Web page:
Tundra Swan: Waterfowl Wednesday

Happy Waterfowl Wednesday, y’all! Today’s waterfowl species is the Tundra Swan. The Tundra Swan is one of New Jersey’s winter visitors. Dave and I were lucky enough to see 79 Tundra Swans on Day 3 of the Great Backyard Bird Count at Forsythe NWR.

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Tundra Swans at Forsythe NWR (Image by David Horowitz)

Tundra Swan (Cygnus columbianus)

Description:

Tundras are large (53″) and adults have entirely white plumage (feathers). They have long necks, black feet/legs, and black bills. Their bills usually have yellow at the base. Immature Tundras have gray feathers on their heads, necks, and wings.

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Adult Tundra Swans (Image by Becky Cairns)
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(Image by Dan Mitchell)

Range:

Breeds in Northern Canada and Alaska in the summers. Winters in Southern Alaska through Baja, California extending towards Nevada and in the Mid-Atlantic states in the East

Habitat:

Tundras breed in the arctic tundra and winter in coastal waters and lakes.

Food:

They mainly eat plant matter. Tundras may also eat tubers, mollusks, aquatic vegetation, and anthropods. They may also sometimes graze in fields of rice or corn. In the Chesapeake Bay area, wintering swans will almost exclusively eat clams that they dig out from the mud.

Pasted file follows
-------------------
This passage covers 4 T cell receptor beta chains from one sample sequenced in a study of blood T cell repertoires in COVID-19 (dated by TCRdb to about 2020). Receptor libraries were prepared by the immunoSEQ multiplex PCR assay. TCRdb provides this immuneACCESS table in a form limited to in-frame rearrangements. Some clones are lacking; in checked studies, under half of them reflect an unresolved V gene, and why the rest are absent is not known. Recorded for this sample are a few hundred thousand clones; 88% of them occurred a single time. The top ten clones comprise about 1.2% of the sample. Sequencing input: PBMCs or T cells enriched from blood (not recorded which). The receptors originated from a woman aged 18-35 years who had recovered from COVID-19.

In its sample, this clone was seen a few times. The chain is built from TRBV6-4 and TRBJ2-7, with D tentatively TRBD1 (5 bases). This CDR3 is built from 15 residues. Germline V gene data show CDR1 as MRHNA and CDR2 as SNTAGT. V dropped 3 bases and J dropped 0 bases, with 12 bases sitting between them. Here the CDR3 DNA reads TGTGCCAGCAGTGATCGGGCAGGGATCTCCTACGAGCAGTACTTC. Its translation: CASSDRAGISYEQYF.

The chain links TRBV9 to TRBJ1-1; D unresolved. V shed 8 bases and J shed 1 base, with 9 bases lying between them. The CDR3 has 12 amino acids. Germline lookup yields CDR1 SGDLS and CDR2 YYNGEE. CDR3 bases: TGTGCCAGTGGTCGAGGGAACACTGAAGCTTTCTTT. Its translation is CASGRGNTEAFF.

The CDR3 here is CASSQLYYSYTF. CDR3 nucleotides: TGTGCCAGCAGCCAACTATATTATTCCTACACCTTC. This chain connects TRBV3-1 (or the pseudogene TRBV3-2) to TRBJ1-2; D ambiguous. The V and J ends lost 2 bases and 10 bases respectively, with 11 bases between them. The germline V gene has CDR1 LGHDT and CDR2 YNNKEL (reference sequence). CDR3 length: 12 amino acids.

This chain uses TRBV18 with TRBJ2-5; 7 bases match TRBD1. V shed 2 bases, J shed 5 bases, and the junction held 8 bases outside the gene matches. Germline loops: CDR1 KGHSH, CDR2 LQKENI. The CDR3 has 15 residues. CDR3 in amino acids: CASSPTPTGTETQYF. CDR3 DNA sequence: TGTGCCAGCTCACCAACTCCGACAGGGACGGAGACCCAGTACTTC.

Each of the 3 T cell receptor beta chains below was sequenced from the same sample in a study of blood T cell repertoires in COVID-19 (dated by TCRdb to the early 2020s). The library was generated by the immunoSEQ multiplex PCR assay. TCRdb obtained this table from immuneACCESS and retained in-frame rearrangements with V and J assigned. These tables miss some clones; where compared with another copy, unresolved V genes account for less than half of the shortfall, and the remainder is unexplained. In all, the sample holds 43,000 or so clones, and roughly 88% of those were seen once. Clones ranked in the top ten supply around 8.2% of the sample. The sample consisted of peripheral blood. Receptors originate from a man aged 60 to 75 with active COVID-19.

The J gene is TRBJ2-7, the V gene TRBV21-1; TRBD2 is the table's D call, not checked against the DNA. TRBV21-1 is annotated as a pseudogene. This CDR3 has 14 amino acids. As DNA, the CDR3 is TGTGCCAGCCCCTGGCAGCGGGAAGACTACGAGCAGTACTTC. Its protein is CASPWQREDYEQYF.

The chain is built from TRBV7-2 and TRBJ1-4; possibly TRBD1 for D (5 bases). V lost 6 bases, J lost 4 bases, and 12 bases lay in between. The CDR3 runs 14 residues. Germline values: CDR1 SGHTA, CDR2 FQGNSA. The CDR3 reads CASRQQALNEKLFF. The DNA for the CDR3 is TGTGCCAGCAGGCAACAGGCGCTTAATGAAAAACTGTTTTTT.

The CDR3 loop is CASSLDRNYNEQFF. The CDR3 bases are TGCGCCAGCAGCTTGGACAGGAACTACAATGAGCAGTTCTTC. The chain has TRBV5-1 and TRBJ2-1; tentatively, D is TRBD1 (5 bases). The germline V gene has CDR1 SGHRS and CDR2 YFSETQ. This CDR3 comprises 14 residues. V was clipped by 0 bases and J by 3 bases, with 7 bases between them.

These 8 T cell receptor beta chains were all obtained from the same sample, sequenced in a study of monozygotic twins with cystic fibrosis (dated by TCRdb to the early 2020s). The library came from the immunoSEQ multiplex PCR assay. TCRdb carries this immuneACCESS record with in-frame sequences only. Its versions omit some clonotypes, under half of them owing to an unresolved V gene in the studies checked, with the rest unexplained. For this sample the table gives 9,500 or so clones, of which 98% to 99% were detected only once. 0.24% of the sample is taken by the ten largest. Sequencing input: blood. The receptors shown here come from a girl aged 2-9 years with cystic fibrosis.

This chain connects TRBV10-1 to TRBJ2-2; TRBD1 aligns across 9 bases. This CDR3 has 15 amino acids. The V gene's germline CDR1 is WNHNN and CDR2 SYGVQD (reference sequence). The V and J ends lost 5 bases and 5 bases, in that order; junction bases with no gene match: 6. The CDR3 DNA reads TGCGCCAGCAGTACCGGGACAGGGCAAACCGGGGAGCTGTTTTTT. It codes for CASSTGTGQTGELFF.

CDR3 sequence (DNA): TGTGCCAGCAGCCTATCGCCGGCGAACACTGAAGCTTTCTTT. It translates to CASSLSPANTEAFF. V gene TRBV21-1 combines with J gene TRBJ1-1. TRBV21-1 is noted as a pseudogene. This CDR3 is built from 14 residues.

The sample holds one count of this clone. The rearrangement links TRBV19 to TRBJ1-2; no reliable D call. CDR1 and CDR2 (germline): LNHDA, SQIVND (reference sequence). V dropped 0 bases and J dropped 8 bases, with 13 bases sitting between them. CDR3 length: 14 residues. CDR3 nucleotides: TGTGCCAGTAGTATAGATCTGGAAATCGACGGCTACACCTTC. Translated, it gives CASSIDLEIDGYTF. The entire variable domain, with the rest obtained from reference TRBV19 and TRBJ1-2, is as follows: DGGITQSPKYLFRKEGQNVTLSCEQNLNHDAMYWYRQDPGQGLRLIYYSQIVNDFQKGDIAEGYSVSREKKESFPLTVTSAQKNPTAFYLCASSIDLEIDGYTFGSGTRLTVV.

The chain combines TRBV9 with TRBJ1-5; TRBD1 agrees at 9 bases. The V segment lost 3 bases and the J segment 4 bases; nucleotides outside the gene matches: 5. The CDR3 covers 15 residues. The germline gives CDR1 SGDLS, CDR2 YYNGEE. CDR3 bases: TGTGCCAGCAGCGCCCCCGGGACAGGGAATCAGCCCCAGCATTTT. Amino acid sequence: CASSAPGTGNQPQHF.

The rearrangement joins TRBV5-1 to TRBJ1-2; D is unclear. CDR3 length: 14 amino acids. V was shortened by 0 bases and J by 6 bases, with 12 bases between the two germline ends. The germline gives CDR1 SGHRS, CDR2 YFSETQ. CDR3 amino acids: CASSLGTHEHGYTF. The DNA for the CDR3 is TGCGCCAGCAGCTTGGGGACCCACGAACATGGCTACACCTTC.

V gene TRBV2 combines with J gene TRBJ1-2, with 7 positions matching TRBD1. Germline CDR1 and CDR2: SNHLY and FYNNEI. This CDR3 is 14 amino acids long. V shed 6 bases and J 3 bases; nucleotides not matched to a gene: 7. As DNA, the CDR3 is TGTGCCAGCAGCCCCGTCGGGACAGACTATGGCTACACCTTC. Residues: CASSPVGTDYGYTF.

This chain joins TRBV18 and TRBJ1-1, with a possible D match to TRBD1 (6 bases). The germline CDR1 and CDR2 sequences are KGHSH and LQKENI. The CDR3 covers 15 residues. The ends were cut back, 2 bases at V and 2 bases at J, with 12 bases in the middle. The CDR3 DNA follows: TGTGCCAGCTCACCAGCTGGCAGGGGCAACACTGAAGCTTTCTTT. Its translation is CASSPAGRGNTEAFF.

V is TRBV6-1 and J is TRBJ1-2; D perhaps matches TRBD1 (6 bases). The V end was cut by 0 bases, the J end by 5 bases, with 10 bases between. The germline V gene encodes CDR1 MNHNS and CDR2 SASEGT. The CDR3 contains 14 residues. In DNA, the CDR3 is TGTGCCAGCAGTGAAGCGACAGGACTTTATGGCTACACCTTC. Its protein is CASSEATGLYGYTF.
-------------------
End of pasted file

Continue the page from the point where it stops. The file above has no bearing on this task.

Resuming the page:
Breeding/Nesting:

Tundras will have 1 brood (family) a year, with a clutch (number of eggs) of 3-6 eggs.To created a pair-bond, the birds will face each other, call out loudly, and quickly quiver their wings. Both pair members will aid in constructing a nest out of grasses, moss, and other plants. The nest will be placed to water. The same nest will usually be used the following year. After about 30 days, the creamy white eggs will hatch and nestlings will fledge (leave the nest) around 2-3 months. Cygnets (young swans) will usually stay with their parents throughout the first winter.

Tundra-Swan-Flying
(Image via animalspot.net)

Sounds:

High-pitched whistle-like whoo-oo, similar to an elephant

Fun Facts:

  • One way to tell the difference between a Tundra Swan and the similar looking Mute Swans is to look at the necks. Tundras will hold their necks straight up white Mutes will hold their neck in an S-shape.
  • Meriwether Lewis nicknames them “whistling swans”, due to their whistling calls.
  • Tundras can migrate in groups of over 100. They larger flock is made up of small family groups.
  • In the winter, Tundras will usually sleep while afloat in the water, but while breeding they will sleep on land.
  • The Tundra Swans is the smallest of the 3 North American swans (the other two are Trumpeter and Mute)
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Author: BirdNation

I am an avid birder, teacher, and nature lover. I primarily birdwatch throughout New Jersey and Eastern Pennsylvania.

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